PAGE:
#1
So I have been playing guitar on and off for almost 5 years now, and i am getting serious about it again, i am especially interested in acoustic/folk/groovy stuff.

Here's two examples of what i'd like to play :


Basically i'd like to ask you, what do i do to be able to jam like the guy in first video.

I know the penta scales, major, minor scales and pretty much every common chords. But I don't have a clue how to link it together, and find these groovy sounding chords at the right time.

Do you have any idea on how i could get better? id like to play a bit more with my ears, because i learned a lot of songs with tabs and my technique is decent but i don't feel like i am actually getting better... only learning more songs.

If you have good reads to suggest or maybe some good instructional dvd for that acoustic stuff it'd be great.
#3
learning how to link it together. that stuff hs doing isnt acoustic stuff, that stuff hes doing is musical stuff. it sounds great on electrics too. delve into chords more like 7 chords, 9s and altered chords. try to start picking up on some thoery
#4
Know a lot of theory of strings I guess, and work on fingerpicking styles.

Can't say much cause I can't do it.
#5
Start learning some jazz. Everything that first guy did there was basic jazz/blues noodling. And it was definitely not "acoustic" stuff stylistically.
#6
Yeah maybe I wasn't clear, I also play electric guitar/acoustic guitar it's not the point. It's that style of music I am interested in. Until now I've pretty much only played rock and you only go so far with power chords and pentatonic solos...
#9
you cant and you never will

just quit, loser


Ỵ̴̛̩͇͉̼͉̟̦̙̻͓̟̫̠͊̔ͦͧ̾ͧ̔̆ͣ̄͐̚͘͠O̧͍̹̪̹͔͖ͬ̾̈́̀͂ͬ͌̃̂̈̅ͤͧ̿͘U̷̴̧̦̙͙̫̠̻̩̜͙͓̘̗̓̽ͥ̋̾͐ͧͭͧͮ̔̾̚ͅ ̗̼̥̭̬̰̠̼̹̠͇̗̦͍͎̗̹̆ͬ̽͐̉ͨ́̎͂̌ͪ͒̈͛̄͒͘ͅH̲̻̝̜͚̠͍̟̯͉̯̳̲̮̱̰͐ͮ̐ͯ͑̚͟͠A̵̧ͦ͆̆̇́̓͑͒̉̀҉̪̠̝̯̝̥̖̦͇̹͉̺̞V̢̧̝̜̬̯͈̫͍̯͑͑͋̿ͩ͛̿͋̋ͮ̿͒̑͛̑ͮͦͨ̚͜Ę̨̬̝̹̯̳̤̫̙͉̪̤̣̠̺̿͋̑̐̊͒ͫ̊͊͒ͩͧ̐̇ͯͩ́̚̕ ̤̯̦̗͚̺̰̤̠̹̳̏̆̈́̉̆ͮ̑̎ͪͥͪͨͮ̐͋̂̀͞͠Ņ́̍̍͂ͬ̓̅͘҉̷͕̰̺̝̩͓̻̙̙͎̭̬Õ̾ͣ͂͗ͥ̆͌̂͟͟͢҉̰̹͚̠͖͓̠̦̦̥̳̦͉̞̩ͅŢ͂͐͑̆ͮ̀ͭͫ͋ͨ̈́ͬͪ̃̚͜͏̨̬̳̰̭̰̙̼̥ͅH͑́̉ͥͮ̾́̅͏̢̹̺̠͚͕͕̟͎̗̗͓̙̤I̛͕̠̼̳̪̝̞̫ͬ̐͒ͭ͑̐͛̇ͪ͝͠N̸͊ͨ̍͋̔ͧ҉̦͈̜̻̼͕̥̝̺Gͥ͐͆͗̓͏̨̛̟̣̪̜̟̙̦̹̣̥̫͡͝ ̴͇̲̳̠̖̺̹̗̾̈́̃̽́̓̚͡T̶̡̧̜͍̠̼͍̺͚͎͖͉͉̂̃̉́͠O̧͔̮͕͙̙̞̩ͤ̎̈́̓̕͜͠ ̵̨̘̲̠̤̜̹͕͈̖̣̙̣̪͈͍̯̘͂̊͊͋͐͊̀ͪ̒͑͊̐͒́̕Õ̧̖̤̮͚͈͖̮͎͖̳̼̞̜͓̘̻̼͚͑̐̈́̄ͧ̓ͥ͐͆̂͗͒̀ͣ͑̚͘͠͠͝ͅF̡̡͖̠̤͔͇̱̞̻̳̼̻͈̲̮͔̥͙̂ͪ͊ͯͦ̌̂̏̾̒̎̅ͣ̆̓ͪ̅́̑̀͡͠F̶̵̵̢̢̜͍̤̱̱͔͒͗ͮ̌̾ͧ͊̈́ͫ́ͯ͂̾̓̓ͅȨ̶̶͚̭͎͈̦͎͓̼͍̝̤͈̅̈͊ͩͩ͂͒̃̌̍͋̉͊̇ͬ̅͗ͮ͞ͅŖ͈̝̰̫͙̜̩̜̾̊͋̓͘ͅ
̢͕̼̞̭̥͉̭̭̮̩̠̝̰̖̹̦̼̳̄͑̄̏̀͗ͤ̋̚͘͘ͅT̺̤̥̞͚͎̹̑̂̽ͬ̓̄̐͌̍̀͡ͅH̵̨̠̖̝͍̜̲̭͖̳͎̐̌͆͋͒ͩͣͫͅI̵͙̻̘̮͙͚͖̱̐ͪ̓́ͭ̍̓̐Ș̛̻̘͉̤ͥ̊ͧ̈͂̽̊͊͜͝ ̸̰̜̰͖͚̮̠̟͈̻̓̂̑̌ͨ͊̑̆̈́͛̓̅ͣͭ́́W̗̘̹ͪ͗̌͋͌͆ͯ͌̔̓̄̈ͣ͋̎̍̀̚O̢̡̳̺̩̥͕ͣ̑̃̽͆ͦ͐̎̈̓ͨ̈̒ͨ̃͜͟R̢̢̧̰̹͈̩̝̗̝̟̩̖ͤͤͯͨͥ͛̈́͑̓ͥͨ͛̉̌͂ͨ͑ͨ̍̀Ļ̙̭̪̰̺̉̆̄̍͋ͪ̀͛̃̉ͦ̌̉̀͢D̸̵ͪ͂ͭͣͨ̍ͮ͡҉̞̪̪̝̬̺̘̮͙̠̙̱̖̫͚̦̰̖̤
̶̪̬͈͖̠̮̞̫͖͎̻̫͓̦̳͙̳̱̯̍̓͂̈̂̅ͮ̚͜͠͡Y̵̧͉̺̰̯͎͎̼̫̜̼͕̖̰̱͒̅̌̆̒̏̐̆ͤ͒͐͑̐̀O̅͐͂̿̓҉̵̺̱͎̬͙̺̳̟͔̜̱̲U̴̮̣̮͓̯͐ͪͤ̉̉̏ͫ͐͊ͮ́ͥ́ͧ̾ͣͬ͞ ̨̛͍̹͎̼̂̑̉̂ͫ͒͋̂̆̍̀Fͫͫͤ̍͒͊̓̍̿̈́͒̚҉̢͎̰̜͖̥͓͎̘͓̝̜̬̖̱̟͙͉̜͕Ö̵̡̞̱̝͚̥́͗̎̇̋͋̋͊̃̔͂ͨͯͮͪ̾ͮ̕Ő̶̵̢̬͍͔͚̤̬̫̘͓̱͓͕̰̖̗̜͐̊̈ͣ̿̌̍͆̍͠ͅĻ̀̈́̐ͬ̆ͦ͒̄̓̚͏͚͇͇̰͍̻̺̕
̵̼̫͎͇̖̭̤̦̻̦̜̞̺̜͇̓ͪ̒ͯͭ̆͐̊͊̽̎͟B̸̷̛̗̼͍̥̹̲͙͈͖̙̗̗̏͋ͪ̒͐̑͋ͫ̈́̐̄͑̅͛͛̓̕ͅO̸̸̖͙̦͎͈̪ͪ̌̄̓ͯ̋̅̒͗̀͞Y͔̖̹̤ͯ̈ͩͯ̃͛ͫ̀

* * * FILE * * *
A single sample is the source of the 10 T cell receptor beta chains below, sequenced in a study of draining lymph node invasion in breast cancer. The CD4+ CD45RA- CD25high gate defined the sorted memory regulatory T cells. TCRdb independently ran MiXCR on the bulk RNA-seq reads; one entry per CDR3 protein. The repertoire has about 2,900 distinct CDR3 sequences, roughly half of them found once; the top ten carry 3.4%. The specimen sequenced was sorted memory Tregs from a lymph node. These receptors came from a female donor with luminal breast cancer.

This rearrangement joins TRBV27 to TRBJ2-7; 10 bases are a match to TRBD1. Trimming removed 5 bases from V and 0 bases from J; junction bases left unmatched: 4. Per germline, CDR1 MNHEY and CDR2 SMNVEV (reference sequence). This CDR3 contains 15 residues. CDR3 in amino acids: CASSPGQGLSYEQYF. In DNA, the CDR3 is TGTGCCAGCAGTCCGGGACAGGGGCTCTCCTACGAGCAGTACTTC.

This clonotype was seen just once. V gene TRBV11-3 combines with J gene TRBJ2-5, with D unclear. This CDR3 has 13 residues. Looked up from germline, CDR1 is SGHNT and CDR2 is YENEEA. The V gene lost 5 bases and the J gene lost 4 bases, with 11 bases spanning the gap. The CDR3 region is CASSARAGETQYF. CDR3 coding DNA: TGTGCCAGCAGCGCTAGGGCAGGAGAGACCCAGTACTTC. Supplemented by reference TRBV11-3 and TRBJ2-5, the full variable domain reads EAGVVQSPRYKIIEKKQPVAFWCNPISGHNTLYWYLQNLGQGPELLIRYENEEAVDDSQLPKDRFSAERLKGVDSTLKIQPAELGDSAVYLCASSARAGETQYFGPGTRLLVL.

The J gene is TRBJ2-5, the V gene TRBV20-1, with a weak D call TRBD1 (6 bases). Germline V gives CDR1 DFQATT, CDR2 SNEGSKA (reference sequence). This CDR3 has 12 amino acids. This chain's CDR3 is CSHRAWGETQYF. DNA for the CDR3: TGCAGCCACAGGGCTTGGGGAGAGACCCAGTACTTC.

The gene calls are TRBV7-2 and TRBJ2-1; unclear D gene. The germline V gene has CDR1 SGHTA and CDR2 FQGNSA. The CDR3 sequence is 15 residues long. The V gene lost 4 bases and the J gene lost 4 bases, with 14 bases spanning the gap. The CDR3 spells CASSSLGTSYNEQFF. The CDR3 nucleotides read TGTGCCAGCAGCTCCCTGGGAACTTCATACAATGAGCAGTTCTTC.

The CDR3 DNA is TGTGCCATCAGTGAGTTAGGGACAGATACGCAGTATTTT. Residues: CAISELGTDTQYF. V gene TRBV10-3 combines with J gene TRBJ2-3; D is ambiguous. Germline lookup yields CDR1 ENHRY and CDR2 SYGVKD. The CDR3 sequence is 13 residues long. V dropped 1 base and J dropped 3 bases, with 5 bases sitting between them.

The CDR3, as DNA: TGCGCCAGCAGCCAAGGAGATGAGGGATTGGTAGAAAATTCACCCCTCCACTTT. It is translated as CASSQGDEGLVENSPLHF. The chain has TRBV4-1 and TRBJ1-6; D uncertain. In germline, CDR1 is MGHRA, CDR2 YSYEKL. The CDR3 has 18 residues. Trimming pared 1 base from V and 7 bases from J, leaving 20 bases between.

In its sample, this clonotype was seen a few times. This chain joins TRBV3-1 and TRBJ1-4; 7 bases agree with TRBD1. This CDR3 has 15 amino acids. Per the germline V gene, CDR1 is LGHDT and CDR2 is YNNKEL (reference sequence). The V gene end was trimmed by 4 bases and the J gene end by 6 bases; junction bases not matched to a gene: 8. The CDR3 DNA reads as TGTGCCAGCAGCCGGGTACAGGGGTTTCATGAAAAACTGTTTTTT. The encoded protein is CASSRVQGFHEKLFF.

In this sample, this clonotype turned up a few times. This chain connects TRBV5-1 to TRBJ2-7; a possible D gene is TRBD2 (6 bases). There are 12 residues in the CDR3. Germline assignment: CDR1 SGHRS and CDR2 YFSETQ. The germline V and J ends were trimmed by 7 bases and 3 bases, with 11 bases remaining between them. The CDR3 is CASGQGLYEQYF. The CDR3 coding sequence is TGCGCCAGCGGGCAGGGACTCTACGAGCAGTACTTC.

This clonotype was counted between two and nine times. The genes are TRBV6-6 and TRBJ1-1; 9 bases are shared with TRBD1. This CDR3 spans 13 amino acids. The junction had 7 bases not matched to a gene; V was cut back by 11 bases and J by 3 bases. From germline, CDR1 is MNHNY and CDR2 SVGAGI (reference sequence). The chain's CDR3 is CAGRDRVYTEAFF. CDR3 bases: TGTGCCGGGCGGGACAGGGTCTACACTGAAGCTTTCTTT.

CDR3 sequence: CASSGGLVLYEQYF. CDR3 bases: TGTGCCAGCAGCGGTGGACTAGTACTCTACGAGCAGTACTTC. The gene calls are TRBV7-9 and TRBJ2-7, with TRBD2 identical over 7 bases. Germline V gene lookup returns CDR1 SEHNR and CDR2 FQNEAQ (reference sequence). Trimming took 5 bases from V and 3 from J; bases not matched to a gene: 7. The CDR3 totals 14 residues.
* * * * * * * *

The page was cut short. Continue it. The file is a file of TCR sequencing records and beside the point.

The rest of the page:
̵̺͈͎͉̖̻͍̼͈ͯ͗̽̄ͩͩ̈͒̂ͧ̊̓͆͛̀́̀͟F̵̨̢͔͎̪̦̻̞̮̩̝̜͖͇͖̜̲̏ͣ̀ͪͦͧ͐ͩ͞O̷̴̵̡̜̩̞̥͉͕͙͚̝̝̬͔͍̝͖̞͔̩ͨ̅͌ͮ̇́͗̇͊̎̂̓͆O̥̻̹̠͕̘̳̦̙̩̻̙̻͆ͤ͊̊̌͗ͦ̾͛ͯ̎͑ͮͧͪ́̏̂̀͢L̴̨̦̮͇͙̩̙̳̹͔̲̱̝͖̟͖̲͈̗̙͊ͪͧ̏̆ͭ̇͊̋͒̂ͧ̎Ỹ̵̧̧̟̩̙̼͈̦̩̥̏̅̍͌ͥ̒ͧ̚͡ ̡̧͚̣̝̯̥̤̟̫͓̯̤̖͎͓́ͨ̿̑͋ͯ̐ͥ̉̿̋̈́ͩ͐͢͡ͅM̸̶̸̡͎̼͚̲̯̥͈̩͔̭̘̍͆̈̅ͯ͐͆ͦ̽̒ͨ͆ͧ̀C̵̨̧̝̹̠̠̗̺͚͉̮̗͔̻̪̪̯̮̀ͤ̎ͤ͒ͭ͒͑̿̈ͨ̓̊̑͢
̨̯̰͕̳͚͖̝̞̰̥̥͇̏ͭͩ̚͜͡͡F̸̈́ͤ̍̾͟͠͏̟͈̤̜̜̳O̸̮͎͙̟̍́͌̄ͣ̓ͩ́͢͟O̱̥͈͎̞͈͙̦͔ͤ̈̆̓̍ͪ̉̋̓ͭ͋̐̈̔͆͗̃̊͢L̶͎̪̜͈̗̯̘͉̤̤̞̟̬̪̜̟̞͔͛ͪ̌͋͘ͅ
̷̆͋̔̈́̿̈ͯ͒̄̇̃҉̵͓̲̬͕̮̦̱̣̣̯̦̻̘ͅB̷͍̬͔͇͍̘͖̺̝͈̱͍̩̭ͥ͂̅̾͗̽ͨ̿ͧ͌̋̾̇̓͢͠O̎ͥ͒ͥ͂̉ͨ̽ͪ̃͒҉͍̦͚̳͙͙̼̼̟͞͠Y̧̛̪̖̖͚̞̫̖̼̙̭̳̠͌́́̀̄͝
̷̛͔͔̘̖̱̭͍̲̠͚͚̈́ͤ̓̃ͬ͡͠H̑͊̓̑҉҉̛̜̭͈̪̪̠͇̠̦̬̦̭̤̯͔͈͇̻̫́͡A̶̵̶̧̤̟̮̝͍̗͑ͪͣͬ̈́̉ͣͪ̈́̎̆ͧ̏͂̈́̚͞H͎͙͕̫̗͙̜͎͉ͯͨ̓̏ͤ̀ͫ̍̄ͤ̐͞Å̛͑ͣͤ̉̉̇̾ͮ̆̂̽͊̈́͑̕͢͏̸͎͈͉̪̬̱H̴̷̠̼̼̹̗͔̪̠̮̥̻̻̙ͬ̆̏́̀̕A̴̴̴̸̩͙̗ͫͣ̂ͦ̊̀ͥ̾̑̇̀ͥ͆ͅH̸̡̢͖̫̬̝̯̣̻͇̻̞̭͌̃̑̂ͯ̂̈́ͮ̌ͦ̽̀̚̚̚͟
modes are a social construct
#12
I'd strongly recommend Mark Hansen's books on fingerstyle playing. His stuff is truly excellent, and will really help you if you're willing to put in the work. He does a great job of giving you exercises and songs to play which help you develop skills. Start with "The Art of Contemporary Travis Picking" and then move on to "The Art of Solo Fingerpicking."
#14
Honestly, though, theory isn't that important to all of this. You need to build up a new set of skills. Get the Mark Hansen books I recommended.
#15
Quote by :-D
what does this mean
String theory? Like particle physics shit?
Only play what you hear. If you don’t hear anything, don’t play anything.
-Chick Corea
#16
Learning your basic 7th chords and their inversions will make most of the posted tunes pretty accessible.

Scales and chords aren't really theory by themselves. They're more like... spelling.
#17
Quote by ArtyArnaud
So I have been playing guitar on and off for almost 5 years now, and i am getting serious about it again, i am especially interested in acoustic/folk/groovy stuff.

Here's two examples of what i'd like to play :


Basically i'd like to ask you, what do i do to be able to jam like the guy in first video.

I know the penta scales, major, minor scales and pretty much every common chords. But I don't have a clue how to link it together, and find these groovy sounding chords at the right time.